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Old 21st May 2004, 02:46 PM   #1
Rixsta is offline Rixsta  United Kingdom
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Default how can i protect my soundcard's input

Anyone know how to protect a soundcard input/output from a power spike while still getting good quality sound ?
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Old 21st May 2004, 03:32 PM   #2
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The usual method is a pair of back-to-back diodes.
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Old 21st May 2004, 03:44 PM   #3
Rixsta is offline Rixsta  United Kingdom
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Cool nice and eazy cheers do i do that on the ground and the singnal wire or just the signal ?

dont worry you need the ground dont you stupid me lol

dont diodes produce loads of distortion or is it ok because the diodes are back to back.

Also lol are they zeners ?
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Old 21st May 2004, 04:03 PM   #4
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They will distort as you approach the limit voltage. Lower level signals won't be affected much. The cut-ff is not abrupt and the effect probably won't sound offensive unless a high input is really sustained.

One thing you need to find out is: what is the maximum peak (not RMS) voltage allowed for your soundcard. The zener voltage needs to be a bit lower than that. For example, if the highest peak allowed was 6V, I would use two 4.3V zeners which results in a limit of approximately 5V so that you have a saftey margin.

If someone has a more precise rule or calculation, hopefully they will post it.
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Old 21st May 2004, 04:14 PM   #5
Rixsta is offline Rixsta  United Kingdom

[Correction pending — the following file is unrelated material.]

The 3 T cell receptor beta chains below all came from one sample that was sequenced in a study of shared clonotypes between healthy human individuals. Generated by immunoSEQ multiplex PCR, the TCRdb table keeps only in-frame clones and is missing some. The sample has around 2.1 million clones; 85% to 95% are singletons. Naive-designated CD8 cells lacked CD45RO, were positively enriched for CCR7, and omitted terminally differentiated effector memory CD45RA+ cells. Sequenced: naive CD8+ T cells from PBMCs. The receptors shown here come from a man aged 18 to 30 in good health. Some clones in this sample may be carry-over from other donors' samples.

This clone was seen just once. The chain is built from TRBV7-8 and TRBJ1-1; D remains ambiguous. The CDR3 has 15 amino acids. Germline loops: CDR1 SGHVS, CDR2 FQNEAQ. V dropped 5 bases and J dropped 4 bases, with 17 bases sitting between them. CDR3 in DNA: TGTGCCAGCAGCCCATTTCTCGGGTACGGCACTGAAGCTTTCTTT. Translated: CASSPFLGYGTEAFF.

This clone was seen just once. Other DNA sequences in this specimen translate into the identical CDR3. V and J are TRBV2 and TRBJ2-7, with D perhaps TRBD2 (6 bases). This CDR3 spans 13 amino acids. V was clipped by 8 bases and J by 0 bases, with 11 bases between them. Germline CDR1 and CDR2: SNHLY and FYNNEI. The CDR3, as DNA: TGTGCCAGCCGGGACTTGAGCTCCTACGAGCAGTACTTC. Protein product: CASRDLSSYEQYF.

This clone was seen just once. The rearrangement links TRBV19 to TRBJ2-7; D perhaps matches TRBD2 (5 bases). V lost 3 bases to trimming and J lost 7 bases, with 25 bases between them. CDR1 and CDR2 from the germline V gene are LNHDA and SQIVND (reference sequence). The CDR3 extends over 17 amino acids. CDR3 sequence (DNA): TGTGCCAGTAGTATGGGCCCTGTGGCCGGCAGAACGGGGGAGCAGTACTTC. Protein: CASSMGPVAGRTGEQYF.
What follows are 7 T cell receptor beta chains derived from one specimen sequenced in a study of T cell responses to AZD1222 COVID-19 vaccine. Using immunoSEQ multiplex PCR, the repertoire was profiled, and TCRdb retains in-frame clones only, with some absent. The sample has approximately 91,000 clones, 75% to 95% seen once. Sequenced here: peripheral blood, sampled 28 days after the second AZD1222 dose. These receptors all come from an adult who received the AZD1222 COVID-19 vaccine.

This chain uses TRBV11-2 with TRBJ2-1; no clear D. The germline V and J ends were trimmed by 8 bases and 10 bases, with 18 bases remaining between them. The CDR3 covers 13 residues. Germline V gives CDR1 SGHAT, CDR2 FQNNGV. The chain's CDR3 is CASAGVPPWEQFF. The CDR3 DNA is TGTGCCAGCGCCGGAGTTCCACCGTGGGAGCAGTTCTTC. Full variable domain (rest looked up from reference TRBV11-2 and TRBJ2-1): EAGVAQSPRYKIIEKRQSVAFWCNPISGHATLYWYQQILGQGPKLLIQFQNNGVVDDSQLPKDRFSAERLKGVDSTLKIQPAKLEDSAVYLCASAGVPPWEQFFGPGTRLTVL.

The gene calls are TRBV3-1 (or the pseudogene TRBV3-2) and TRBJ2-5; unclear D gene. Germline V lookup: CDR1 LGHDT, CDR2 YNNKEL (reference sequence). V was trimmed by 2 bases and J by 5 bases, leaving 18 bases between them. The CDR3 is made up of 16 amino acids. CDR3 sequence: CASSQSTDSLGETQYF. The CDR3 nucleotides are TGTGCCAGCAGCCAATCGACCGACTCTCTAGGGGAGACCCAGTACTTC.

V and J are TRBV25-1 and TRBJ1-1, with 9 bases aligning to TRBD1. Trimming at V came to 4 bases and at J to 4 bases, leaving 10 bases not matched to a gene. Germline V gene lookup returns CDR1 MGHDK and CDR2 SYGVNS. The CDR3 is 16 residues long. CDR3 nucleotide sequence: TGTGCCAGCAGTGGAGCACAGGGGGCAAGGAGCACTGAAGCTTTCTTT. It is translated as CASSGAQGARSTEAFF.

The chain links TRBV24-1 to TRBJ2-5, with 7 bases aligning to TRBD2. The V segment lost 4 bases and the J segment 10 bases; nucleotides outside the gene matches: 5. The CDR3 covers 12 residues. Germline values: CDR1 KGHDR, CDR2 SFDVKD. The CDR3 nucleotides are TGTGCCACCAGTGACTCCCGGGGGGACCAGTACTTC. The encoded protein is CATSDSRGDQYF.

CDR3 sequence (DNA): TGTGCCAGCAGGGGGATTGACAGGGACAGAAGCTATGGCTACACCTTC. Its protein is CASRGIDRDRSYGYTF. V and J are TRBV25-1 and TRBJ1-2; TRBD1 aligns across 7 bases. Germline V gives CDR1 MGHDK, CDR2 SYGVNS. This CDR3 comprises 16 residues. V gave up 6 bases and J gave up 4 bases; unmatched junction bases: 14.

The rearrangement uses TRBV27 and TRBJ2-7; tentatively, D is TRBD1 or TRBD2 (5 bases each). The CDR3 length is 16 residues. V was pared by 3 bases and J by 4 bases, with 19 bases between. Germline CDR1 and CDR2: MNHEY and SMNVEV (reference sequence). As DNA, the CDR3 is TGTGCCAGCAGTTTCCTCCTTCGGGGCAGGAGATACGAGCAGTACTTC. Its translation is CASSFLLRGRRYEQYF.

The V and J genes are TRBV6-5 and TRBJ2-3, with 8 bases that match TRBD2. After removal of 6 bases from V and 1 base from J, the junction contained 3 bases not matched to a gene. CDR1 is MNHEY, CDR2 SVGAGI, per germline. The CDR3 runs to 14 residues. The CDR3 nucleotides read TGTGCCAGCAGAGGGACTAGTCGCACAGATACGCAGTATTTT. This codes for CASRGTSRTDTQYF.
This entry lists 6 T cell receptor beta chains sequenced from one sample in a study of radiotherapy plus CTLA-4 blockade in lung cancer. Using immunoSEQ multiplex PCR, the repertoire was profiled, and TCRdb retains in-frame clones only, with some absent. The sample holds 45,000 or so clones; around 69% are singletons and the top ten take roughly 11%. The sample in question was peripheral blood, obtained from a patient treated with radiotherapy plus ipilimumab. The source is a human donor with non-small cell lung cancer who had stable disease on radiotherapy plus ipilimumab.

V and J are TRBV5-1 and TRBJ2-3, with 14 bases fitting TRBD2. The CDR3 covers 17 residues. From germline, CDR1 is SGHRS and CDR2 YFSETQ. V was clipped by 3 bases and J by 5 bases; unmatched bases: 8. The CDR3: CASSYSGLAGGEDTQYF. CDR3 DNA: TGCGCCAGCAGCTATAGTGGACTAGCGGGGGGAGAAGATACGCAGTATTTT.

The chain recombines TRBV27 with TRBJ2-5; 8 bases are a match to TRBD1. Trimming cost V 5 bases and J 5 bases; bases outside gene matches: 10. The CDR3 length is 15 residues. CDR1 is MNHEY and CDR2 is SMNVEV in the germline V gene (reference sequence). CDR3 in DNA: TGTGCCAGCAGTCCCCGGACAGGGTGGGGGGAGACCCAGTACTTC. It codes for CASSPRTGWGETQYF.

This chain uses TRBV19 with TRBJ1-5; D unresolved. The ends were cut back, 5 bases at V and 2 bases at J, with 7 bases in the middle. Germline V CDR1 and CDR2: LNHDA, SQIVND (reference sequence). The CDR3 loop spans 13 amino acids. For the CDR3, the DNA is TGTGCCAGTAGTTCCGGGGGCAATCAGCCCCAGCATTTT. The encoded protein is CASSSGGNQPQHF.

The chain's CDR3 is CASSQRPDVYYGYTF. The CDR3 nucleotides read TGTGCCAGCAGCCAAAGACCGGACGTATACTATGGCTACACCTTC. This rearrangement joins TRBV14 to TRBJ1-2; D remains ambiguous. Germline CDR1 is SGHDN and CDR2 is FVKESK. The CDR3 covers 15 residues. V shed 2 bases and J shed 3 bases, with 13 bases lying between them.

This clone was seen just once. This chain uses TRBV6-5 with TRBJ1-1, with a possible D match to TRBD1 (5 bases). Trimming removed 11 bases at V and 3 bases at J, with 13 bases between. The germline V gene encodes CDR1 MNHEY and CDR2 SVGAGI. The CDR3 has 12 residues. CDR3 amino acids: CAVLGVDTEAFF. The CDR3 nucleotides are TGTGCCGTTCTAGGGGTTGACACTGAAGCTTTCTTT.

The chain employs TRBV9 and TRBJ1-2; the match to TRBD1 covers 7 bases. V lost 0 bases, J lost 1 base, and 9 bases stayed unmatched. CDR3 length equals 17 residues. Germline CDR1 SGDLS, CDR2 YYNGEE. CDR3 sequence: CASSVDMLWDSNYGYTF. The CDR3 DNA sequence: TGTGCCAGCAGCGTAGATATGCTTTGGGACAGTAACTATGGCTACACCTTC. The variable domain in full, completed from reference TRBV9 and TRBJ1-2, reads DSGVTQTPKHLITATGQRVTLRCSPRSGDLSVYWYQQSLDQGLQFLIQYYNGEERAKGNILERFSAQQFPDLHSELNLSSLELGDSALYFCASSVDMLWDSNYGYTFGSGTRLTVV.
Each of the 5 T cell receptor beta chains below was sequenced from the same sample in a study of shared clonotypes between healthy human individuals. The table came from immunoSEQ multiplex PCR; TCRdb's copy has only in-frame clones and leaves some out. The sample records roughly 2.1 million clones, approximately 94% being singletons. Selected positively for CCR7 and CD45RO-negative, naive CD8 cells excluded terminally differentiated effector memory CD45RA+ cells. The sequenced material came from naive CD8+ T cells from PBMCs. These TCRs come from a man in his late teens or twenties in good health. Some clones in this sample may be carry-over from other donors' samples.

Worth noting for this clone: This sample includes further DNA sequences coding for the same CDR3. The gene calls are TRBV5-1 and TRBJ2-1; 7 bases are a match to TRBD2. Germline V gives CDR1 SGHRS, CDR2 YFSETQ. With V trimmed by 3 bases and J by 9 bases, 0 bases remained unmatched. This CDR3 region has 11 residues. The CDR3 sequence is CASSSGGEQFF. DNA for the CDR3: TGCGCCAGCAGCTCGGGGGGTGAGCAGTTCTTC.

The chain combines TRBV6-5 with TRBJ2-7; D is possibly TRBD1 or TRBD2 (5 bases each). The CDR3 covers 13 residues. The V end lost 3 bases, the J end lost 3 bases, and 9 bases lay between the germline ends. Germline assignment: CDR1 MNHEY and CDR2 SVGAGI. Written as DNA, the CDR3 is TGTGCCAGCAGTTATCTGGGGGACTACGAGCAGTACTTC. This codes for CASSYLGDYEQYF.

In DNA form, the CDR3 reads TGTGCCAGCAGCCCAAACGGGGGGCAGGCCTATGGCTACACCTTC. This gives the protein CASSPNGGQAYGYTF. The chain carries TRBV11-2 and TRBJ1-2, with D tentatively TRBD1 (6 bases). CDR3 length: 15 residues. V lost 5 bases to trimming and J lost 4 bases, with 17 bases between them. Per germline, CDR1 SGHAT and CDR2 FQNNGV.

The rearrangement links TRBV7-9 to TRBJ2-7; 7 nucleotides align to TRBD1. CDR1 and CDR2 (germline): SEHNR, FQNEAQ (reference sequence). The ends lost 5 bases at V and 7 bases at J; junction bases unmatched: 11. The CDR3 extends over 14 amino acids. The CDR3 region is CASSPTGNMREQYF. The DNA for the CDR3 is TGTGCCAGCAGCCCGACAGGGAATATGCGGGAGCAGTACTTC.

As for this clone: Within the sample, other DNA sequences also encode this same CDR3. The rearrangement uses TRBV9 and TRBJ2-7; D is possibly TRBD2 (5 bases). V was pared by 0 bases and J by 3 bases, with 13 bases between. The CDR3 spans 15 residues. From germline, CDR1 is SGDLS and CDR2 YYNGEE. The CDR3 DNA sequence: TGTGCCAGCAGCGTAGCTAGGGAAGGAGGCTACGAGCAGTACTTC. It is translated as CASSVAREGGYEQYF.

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Quote:
Originally posted by sam9

If someone has a more precise rule or calculation, hopefully they will post it.
he he yep

exelent stuff you diy people rule
i take it that they protect against dc too

as iv'e said before on this site "im a bigginer to electronics" but hey im learning.

Thanks

rixsta
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Old 21st May 2004, 04:50 PM   #6
tiroth is offline tiroth  United States
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I recommend some resistance in series prior to the diodes unless all of your sources are short-circuit protected. You don't want to protect the sound card by blowing out the source component when the voltage gets high enough for the diodes to conduct (or risk frying the diodes).

I used series-connected LEDs instead of zeners, supposedly much quieter.

As long as the series resistance is a reasonable fraction of the input impedance, you should be fine.
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Old 21st May 2004, 04:57 PM   #7
sam9 is offline sam9  United States
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"I used series-connected LEDs instead of zeners, supposedly much quieter."

Is there enough cuurent to light the LEDs when overcurrent conditions occur. If so, that's clever - I'm a sucker for flashing lights.
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Old 21st May 2004, 05:26 PM   #8
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ok cheers people for now i will try the Led's
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Old 21st May 2004, 05:28 PM   #9
tiroth is offline tiroth  United States
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Quote:
Originally posted by sam9
Is there enough cuurent to light the LEDs when overcurrent conditions occur. If so, that's clever - I'm a sucker for flashing lights.
Yep. Just watch out, LEDs are not as robust as zeners--current limiting is mandatory.
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